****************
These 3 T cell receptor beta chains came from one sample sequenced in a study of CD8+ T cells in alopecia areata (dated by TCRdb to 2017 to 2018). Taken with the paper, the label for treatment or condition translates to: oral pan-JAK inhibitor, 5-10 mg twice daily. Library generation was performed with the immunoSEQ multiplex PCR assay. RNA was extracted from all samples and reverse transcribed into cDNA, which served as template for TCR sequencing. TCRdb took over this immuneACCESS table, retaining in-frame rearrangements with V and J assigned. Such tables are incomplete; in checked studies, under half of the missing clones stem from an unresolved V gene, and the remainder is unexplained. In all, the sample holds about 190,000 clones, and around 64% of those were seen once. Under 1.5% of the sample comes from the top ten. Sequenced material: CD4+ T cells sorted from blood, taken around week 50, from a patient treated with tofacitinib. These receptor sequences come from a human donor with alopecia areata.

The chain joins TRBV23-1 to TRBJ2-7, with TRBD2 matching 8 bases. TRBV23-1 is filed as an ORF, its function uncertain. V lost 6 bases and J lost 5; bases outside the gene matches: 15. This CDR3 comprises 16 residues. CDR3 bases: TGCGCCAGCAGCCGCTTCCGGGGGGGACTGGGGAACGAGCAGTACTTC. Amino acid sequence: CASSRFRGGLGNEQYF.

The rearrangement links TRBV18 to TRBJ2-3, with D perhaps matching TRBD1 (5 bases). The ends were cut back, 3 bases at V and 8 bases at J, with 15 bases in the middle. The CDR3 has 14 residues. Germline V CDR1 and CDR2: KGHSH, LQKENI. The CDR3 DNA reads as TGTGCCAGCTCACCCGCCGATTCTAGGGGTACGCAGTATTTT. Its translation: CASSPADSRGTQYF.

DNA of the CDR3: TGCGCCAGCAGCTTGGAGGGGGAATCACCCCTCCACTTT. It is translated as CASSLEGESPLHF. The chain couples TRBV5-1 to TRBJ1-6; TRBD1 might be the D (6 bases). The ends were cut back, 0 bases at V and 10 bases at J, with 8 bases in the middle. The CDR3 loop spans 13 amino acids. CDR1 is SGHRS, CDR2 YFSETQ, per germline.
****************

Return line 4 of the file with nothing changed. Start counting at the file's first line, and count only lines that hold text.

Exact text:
DNA of the CDR3: TGCGCCAGCAGCTTGGAGGGGGAATCACCCCTCCACTTT. It is translated as CASSLEGESPLHF. The chain couples TRBV5-1 to TRBJ1-6; TRBD1 might be the D (6 bases). The ends were cut back, 0 bases at V and 10 bases at J, with 8 bases in the middle. The CDR3 loop spans 13 amino acids. CDR1 is SGHRS, CDR2 YFSETQ, per germline.